This month, the Equal Employment Opportunity Commission (EEOC) settled itsfirst ever lawsuit involving the Genetic Information Nondiscrimination Act of 2008 (GINA).
On May 1, the U.S. Equal Employment Opportunity Commission (EEOC) announced that an Iowa jury awarded damages totaling $240 million — the largest verdict in the federal agency’s history — in a lawsuit related to disability discrimination and severe abuse.
In 2010, the federal Equal Employment Opportunity Commission (EEOC) filed a lawsuit against Abercrombie & Fitch, claiming that the company refused to hire an applicant because the applicant wore a hijab – an Islamic religious head scarf.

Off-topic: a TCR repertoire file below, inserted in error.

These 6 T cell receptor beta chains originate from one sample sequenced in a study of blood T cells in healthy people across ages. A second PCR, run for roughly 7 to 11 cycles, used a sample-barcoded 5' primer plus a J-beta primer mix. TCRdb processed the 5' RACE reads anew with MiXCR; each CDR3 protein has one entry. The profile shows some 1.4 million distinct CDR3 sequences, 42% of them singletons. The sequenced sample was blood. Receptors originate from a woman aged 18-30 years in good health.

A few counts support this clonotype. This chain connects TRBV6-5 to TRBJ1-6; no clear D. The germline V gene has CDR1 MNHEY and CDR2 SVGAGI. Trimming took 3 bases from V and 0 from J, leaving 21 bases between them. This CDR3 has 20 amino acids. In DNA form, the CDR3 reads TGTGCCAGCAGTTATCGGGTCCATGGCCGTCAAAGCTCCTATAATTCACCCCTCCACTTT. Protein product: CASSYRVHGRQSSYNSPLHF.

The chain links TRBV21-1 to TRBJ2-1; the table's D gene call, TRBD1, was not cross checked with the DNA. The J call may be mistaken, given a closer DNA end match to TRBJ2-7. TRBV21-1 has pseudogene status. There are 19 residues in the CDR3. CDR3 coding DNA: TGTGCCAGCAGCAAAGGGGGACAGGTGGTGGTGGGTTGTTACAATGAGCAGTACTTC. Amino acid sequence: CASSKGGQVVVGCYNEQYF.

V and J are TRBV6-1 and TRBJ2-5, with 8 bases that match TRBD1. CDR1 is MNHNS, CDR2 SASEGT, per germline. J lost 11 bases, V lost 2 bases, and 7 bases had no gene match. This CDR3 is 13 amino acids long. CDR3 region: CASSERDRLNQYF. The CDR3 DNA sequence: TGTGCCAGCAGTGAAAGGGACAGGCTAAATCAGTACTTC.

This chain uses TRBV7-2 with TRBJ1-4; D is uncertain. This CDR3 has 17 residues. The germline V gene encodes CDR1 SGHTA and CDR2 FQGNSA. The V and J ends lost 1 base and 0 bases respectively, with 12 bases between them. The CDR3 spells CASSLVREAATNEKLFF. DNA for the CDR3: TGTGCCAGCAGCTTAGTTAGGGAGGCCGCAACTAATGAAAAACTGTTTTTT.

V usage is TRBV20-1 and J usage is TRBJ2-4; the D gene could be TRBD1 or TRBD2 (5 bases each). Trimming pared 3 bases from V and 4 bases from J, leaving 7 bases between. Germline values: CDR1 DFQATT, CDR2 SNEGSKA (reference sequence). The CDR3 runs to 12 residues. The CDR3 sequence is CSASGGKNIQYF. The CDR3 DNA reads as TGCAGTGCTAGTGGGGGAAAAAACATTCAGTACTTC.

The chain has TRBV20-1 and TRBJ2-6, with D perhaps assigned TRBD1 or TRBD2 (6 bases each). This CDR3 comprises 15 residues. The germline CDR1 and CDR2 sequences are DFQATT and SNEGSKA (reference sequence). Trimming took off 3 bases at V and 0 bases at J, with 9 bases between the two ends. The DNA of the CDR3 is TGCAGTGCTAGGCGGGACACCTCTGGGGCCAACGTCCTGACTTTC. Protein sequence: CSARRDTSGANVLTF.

Recently, a federal court denied Abercrombie’s motion asking for the case to be dismissed prior to trial.
The federal Equal Employment Opportunity Commission (EEOC) recently sued Toys “R” Us, Inc. for allegedly failing to provide an interpreter to a deaf applicant during an interview.
Today, the Equal Employment Opportunity Commission (EEOC) issued an updated Enforcement Guidance document on employer use of arrest and conviction records in employment decisions under federal law (Title VII ).
The EEOC voted 4-1 to approve the guidance document. The EEOC also issued a Question-and-Answer document about the new enforcement guidance.
Among other topics, the guidance discusses how an employer’s use of an individual’s criminal history in making employment decisions could violate the prohibition against employment discrimination under Title VII. For example:
Tags: arrest records, conviction records, disparate impact, disparate treatment, employment decisions, Title VII, employees, HR Allen Consulting Services, Employers, HR Informant, Equal Employment Opportunity Commission